Chiropractors, province mum on details about new deal
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Hey there, time traveller!
This article was published 15/05/2015 (2765 days ago), so information in it may no longer be current.
Manitoba’s chiropractors signed a new five-year contract with the provincial Health Department five months ago, but both sides are refusing to divulge the financial details.
Under the deal that expired March 31, chiropractors billed Manitoba Health $12.10 per patient visit — the remainder of the fee was covered by the client. In the past, the subsidy has covered an estimated 25 per cent of the cost of most visits.
Manitoba is the only province in the country that subsidizes chiropractic visits — up to a dozen a year — for all residents. The Selinger government has budgeted just more than $11 million for these services in 2015.
Some provinces, such as Saskatchewan and Alberta, only pay subsidies for certain segments of the population.
Alberta offers limited coverage for seniors. The benefit is up to $25 per visit to a maximum of $200 a year. Saskatchewan subsidizes chiropractic services for seniors and some individuals with low incomes.
The size of this year’s patient subsidy — and for other years covered by the new agreement — is still unknown. Neither the Manitoba Chiropractors Association (MCA), which negotiated the deal on behalf of chiropractors, nor the government would release details.
Todd MacKay, Prairie director of the Canadian Taxpayers Federation, said the public has a right to timely information on how the deal between the chiropractors and the province is structured.
“Those tax dollars are already being allocated under this contract, effectively. We can’t see any reason to withhold this information from the public,” he said. “The public has a right to know how our tax dollars are being spent, and the government needs to do a better job of showing us those details.”
When the Free Press first asked in January about the new deal, which was signed in November, a cabinet spokeswoman advised a reporter to file a freedom-of-information request. When the newspaper did, Manitoba Health refused to release any details of the contract. The Free Press then filed a complaint with the provincial ombudsman.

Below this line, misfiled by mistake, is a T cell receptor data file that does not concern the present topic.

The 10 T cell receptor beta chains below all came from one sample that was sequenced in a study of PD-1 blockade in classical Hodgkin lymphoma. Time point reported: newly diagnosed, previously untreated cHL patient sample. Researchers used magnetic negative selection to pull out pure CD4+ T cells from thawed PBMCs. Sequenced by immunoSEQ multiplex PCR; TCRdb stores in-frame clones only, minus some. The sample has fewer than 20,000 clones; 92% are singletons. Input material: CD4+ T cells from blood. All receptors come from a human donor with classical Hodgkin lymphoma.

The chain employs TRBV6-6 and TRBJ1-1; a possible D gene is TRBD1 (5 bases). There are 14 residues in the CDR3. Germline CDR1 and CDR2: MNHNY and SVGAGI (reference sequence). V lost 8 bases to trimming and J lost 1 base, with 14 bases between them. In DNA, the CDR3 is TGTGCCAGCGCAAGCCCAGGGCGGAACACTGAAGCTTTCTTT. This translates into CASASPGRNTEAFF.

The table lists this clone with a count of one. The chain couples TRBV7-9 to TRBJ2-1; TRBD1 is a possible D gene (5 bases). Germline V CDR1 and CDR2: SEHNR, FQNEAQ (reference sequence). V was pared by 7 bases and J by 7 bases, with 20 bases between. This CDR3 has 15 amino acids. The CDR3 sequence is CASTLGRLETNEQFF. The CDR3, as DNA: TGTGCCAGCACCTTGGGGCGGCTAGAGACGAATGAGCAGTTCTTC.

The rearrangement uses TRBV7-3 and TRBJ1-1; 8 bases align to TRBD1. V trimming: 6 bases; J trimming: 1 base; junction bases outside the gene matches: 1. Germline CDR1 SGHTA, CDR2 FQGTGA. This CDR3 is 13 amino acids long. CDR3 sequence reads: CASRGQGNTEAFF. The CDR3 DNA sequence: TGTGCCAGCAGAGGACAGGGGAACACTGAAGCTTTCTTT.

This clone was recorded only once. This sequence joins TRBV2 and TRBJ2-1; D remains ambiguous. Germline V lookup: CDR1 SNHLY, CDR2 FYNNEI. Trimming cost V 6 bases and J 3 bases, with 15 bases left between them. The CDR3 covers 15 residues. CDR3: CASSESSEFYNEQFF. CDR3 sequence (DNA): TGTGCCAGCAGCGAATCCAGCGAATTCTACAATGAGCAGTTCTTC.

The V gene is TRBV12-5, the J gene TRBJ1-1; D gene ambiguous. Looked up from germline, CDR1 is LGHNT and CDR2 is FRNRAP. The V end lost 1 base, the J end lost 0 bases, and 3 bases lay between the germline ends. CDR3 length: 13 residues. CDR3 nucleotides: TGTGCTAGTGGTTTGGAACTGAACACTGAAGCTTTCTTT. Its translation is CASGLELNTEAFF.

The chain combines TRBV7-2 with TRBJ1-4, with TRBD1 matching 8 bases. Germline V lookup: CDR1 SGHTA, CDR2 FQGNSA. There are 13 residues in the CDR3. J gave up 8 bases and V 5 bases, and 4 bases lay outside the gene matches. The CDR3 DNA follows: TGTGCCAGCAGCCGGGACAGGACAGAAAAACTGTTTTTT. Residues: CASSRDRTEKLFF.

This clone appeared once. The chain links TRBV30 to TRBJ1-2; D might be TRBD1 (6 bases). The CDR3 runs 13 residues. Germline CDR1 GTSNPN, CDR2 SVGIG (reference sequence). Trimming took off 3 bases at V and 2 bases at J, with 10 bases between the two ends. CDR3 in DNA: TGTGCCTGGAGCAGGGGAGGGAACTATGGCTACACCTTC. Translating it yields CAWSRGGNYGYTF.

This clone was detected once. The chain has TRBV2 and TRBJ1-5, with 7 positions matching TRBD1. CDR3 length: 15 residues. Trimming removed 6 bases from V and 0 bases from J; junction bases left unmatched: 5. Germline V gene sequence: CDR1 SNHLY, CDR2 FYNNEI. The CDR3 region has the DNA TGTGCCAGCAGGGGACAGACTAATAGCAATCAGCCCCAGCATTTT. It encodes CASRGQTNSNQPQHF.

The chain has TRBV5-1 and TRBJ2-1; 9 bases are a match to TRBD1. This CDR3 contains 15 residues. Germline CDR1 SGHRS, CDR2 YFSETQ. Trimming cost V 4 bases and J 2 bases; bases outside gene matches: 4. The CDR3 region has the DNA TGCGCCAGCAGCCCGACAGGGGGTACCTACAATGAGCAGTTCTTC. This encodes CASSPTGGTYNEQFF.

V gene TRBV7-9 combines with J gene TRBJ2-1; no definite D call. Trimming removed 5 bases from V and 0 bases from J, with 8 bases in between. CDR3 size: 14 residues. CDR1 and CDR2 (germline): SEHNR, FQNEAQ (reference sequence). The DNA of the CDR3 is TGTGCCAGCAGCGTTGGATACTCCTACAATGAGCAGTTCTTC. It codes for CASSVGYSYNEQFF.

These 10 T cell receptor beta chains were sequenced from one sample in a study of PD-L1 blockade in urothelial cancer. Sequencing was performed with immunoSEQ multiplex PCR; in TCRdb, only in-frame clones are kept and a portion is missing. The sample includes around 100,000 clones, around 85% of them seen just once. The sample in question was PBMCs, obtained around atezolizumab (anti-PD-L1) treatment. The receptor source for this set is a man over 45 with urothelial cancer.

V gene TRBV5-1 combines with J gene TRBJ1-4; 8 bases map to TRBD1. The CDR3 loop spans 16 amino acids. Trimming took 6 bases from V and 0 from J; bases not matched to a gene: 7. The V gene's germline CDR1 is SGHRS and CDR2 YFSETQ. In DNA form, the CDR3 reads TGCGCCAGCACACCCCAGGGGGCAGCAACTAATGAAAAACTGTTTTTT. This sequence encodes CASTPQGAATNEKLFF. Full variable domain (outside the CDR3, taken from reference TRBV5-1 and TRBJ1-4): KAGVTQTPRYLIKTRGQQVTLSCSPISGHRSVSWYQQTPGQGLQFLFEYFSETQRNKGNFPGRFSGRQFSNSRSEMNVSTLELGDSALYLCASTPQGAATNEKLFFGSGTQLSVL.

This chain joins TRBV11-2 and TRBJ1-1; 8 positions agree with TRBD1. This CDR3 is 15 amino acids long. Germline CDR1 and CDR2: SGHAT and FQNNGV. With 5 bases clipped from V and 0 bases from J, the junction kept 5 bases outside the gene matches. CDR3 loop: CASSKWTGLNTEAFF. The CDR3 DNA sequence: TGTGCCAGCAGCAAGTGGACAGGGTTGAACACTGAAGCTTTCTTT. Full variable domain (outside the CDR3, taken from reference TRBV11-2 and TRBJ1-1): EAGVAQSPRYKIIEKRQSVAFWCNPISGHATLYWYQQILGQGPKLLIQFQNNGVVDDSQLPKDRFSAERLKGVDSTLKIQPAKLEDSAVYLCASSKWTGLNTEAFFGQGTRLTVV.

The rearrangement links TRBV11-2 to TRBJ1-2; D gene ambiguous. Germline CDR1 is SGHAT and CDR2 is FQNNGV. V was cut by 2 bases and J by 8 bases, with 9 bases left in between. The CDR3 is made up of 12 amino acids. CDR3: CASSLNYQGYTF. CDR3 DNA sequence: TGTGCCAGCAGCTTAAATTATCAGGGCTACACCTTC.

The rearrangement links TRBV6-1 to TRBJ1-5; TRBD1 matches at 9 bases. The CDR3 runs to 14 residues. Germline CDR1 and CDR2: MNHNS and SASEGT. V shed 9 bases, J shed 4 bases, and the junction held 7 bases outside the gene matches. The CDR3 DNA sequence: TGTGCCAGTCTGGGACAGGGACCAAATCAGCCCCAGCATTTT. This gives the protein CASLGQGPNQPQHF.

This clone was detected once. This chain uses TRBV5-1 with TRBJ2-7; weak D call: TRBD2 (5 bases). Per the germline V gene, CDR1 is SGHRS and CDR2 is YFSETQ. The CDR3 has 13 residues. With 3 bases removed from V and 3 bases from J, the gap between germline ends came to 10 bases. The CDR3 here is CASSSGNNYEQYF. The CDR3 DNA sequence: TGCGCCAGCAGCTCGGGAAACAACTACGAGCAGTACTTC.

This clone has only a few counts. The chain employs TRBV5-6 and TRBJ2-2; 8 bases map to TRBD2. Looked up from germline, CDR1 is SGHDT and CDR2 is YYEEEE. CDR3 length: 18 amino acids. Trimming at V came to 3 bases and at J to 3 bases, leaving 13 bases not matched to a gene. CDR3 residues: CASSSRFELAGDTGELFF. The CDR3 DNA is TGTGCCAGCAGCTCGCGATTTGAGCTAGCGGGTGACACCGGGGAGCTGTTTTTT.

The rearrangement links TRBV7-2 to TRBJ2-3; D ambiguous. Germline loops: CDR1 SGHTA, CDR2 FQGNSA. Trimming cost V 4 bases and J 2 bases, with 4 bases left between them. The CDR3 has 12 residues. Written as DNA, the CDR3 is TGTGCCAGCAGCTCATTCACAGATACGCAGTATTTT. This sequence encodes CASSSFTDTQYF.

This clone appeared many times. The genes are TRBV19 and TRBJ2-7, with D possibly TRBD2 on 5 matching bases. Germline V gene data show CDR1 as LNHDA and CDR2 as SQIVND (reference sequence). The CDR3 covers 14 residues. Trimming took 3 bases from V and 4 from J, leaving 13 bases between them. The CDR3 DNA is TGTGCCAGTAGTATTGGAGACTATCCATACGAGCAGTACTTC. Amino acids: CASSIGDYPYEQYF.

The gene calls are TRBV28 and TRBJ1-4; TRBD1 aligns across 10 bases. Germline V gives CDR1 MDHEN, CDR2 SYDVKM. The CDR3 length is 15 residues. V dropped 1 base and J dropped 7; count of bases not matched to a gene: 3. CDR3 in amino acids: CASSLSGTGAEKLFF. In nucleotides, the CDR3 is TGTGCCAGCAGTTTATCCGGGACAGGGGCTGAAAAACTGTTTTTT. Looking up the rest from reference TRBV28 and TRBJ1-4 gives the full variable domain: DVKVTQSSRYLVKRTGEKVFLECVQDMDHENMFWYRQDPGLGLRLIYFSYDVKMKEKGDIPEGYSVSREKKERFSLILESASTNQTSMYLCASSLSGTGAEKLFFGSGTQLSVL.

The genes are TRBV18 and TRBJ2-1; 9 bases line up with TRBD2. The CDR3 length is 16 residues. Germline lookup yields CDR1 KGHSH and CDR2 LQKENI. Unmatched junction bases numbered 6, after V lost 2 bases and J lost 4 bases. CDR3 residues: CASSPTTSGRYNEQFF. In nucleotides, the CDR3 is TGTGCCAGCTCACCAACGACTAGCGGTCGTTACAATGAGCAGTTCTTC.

A few days ago, with the ombudsman’s help, the government released many of the contract details. Missing, however, was any financial information, including the government’s per-visit contribution this year and in subsequent years.
‘Those tax dollars are already being allocated under this contract, effectively. We can’t see any reason to withhold this information from the public. The public has a right to know how our tax dollars are being spent, and the government needs to do a better job of showing us those details’
— Todd MacKay, Prairie director of the Canadian Taxpayers Federation
The MCA had objected to the publication of this information because it is currently negotiating a deal with another public body, the ombudsman’s office said in a report into the Free Press complaint. The Free Press has since learned it is the Workers Compensation Board. The MCA also has a contract with Manitoba Public Insurance.
Pat Chevrier, a spokeswoman for a local lobby group that has raised concerns about alleged harmful chiropractic practices, said she is not surprised at the secrecy surrounding the chiropractors’ contract.
“We have asked that Manitoba Health de-insure chiropractic services. So they have been negotiating on the QT so that we weren’t aware of it,” Chevrier said.
The Manitoba Chiropractors Association refused comment this week except to say it expected to issue a news release within “a few weeks.”
Chiropractors cannot invoice the province for the new, presumably higher, subsidy until the government amends a provincial regulation. Only then will the public know what portion of the per-visit cost the government will cover. The ombudsman’s office said it was unable to find out when the government intends to amend the chiropractic services insurance regulation.
A government spokeswoman said Thursday if the subsidized rate increases, chiropractors will be entitled to retroactive payments to the beginning of the contract (from April 1).
In addition to the roughly $11 million in provincial government money spent on chiropractic services each year, Manitoba Public Insurance paid $7.4 million to chiropractors last year while Workers Compensation paid $2.4 million, officials with both organizations said.
When Doctors Manitoba signed a new deal with the province earlier this year, the government made the details available upon request.
Larry Kusch didn’t know what he wanted to do with his life until he attended a high school newspaper editor’s workshop in Regina in the summer of 1969 and listened to a university student speak glowingly about the journalism program at Carleton University in Ottawa.
Updated on Friday, May 15, 2015 7:25 AM CDT: Changes headline, replaces photo